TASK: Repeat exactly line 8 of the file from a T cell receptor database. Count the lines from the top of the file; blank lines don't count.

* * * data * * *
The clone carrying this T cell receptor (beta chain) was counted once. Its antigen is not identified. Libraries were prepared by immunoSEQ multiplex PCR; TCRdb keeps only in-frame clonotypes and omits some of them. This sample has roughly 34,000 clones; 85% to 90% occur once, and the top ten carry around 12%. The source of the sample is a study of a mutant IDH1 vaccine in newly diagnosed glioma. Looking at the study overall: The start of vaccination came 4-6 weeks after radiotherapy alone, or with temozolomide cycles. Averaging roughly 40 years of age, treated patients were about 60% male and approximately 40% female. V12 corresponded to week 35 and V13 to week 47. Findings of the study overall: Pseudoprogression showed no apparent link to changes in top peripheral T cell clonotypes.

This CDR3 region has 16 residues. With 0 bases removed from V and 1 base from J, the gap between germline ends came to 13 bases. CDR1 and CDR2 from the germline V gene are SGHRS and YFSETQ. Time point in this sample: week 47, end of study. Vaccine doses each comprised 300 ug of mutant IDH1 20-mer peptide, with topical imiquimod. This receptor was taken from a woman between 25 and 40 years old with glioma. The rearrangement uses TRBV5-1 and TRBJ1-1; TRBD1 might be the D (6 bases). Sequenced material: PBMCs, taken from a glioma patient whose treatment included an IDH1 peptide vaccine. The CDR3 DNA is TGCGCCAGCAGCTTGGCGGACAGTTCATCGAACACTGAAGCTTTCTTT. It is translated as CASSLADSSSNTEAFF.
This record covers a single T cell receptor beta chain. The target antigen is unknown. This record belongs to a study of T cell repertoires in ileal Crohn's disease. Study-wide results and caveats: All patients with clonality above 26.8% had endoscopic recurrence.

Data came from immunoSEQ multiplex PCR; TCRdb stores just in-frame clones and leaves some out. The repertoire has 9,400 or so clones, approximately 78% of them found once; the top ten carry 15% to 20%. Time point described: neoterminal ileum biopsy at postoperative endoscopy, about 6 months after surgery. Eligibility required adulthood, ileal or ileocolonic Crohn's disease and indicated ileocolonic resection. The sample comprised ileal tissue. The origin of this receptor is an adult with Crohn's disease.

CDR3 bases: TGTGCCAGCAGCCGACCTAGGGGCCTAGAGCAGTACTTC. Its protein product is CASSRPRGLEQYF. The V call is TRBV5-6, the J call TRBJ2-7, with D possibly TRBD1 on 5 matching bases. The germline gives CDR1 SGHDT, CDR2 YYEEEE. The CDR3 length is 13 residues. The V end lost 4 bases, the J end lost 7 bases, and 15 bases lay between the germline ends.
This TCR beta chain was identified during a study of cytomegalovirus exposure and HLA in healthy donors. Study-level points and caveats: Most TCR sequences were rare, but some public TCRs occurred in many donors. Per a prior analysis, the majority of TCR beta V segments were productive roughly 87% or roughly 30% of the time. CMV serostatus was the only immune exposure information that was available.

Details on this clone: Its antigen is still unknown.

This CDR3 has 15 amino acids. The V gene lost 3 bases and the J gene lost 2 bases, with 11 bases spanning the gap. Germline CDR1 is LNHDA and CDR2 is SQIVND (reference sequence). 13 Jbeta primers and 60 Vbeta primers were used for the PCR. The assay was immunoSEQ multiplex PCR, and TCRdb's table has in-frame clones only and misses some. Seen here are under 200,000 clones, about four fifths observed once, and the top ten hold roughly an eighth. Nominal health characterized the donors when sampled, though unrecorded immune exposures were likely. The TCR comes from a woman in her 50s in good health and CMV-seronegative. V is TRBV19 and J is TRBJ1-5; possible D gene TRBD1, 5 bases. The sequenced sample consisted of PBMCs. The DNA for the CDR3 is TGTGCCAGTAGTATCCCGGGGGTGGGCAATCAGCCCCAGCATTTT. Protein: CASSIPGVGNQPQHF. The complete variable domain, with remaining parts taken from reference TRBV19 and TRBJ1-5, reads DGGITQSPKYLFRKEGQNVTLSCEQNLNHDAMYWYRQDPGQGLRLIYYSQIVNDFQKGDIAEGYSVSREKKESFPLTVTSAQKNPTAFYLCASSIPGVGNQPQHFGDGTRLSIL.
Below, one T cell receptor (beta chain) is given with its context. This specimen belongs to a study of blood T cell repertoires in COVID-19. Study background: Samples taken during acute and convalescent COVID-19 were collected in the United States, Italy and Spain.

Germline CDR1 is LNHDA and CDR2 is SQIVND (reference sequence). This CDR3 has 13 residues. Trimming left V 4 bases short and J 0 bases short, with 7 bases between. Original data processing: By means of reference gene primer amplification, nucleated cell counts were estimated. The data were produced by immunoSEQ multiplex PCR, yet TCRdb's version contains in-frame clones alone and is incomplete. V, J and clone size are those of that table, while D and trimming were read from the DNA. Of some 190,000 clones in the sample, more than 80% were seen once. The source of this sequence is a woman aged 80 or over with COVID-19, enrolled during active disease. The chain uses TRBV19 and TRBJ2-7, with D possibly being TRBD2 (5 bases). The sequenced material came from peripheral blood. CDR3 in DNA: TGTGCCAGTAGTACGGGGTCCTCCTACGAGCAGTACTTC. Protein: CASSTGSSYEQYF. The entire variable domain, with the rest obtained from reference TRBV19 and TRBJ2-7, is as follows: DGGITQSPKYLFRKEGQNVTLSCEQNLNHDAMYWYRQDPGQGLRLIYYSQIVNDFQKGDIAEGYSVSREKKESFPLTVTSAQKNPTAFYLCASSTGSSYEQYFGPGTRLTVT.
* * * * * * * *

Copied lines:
This CDR3 has 15 amino acids. The V gene lost 3 bases and the J gene lost 2 bases, with 11 bases spanning the gap. Germline CDR1 is LNHDA and CDR2 is SQIVND (reference sequence). 13 Jbeta primers and 60 Vbeta primers were used for the PCR. The assay was immunoSEQ multiplex PCR, and TCRdb's table has in-frame clones only and misses some. Seen here are under 200,000 clones, about four fifths observed once, and the top ten hold roughly an eighth. Nominal health characterized the donors when sampled, though unrecorded immune exposures were likely. The TCR comes from a woman in her 50s in good health and CMV-seronegative. V is TRBV19 and J is TRBJ1-5; possible D gene TRBD1, 5 bases. The sequenced sample consisted of PBMCs. The DNA for the CDR3 is TGTGCCAGTAGTATCCCGGGGGTGGGCAATCAGCCCCAGCATTTT. Protein: CASSIPGVGNQPQHF. The complete variable domain, with remaining parts taken from reference TRBV19 and TRBJ1-5, reads DGGITQSPKYLFRKEGQNVTLSCEQNLNHDAMYWYRQDPGQGLRLIYYSQIVNDFQKGDIAEGYSVSREKKESFPLTVTSAQKNPTAFYLCASSIPGVGNQPQHFGDGTRLSIL.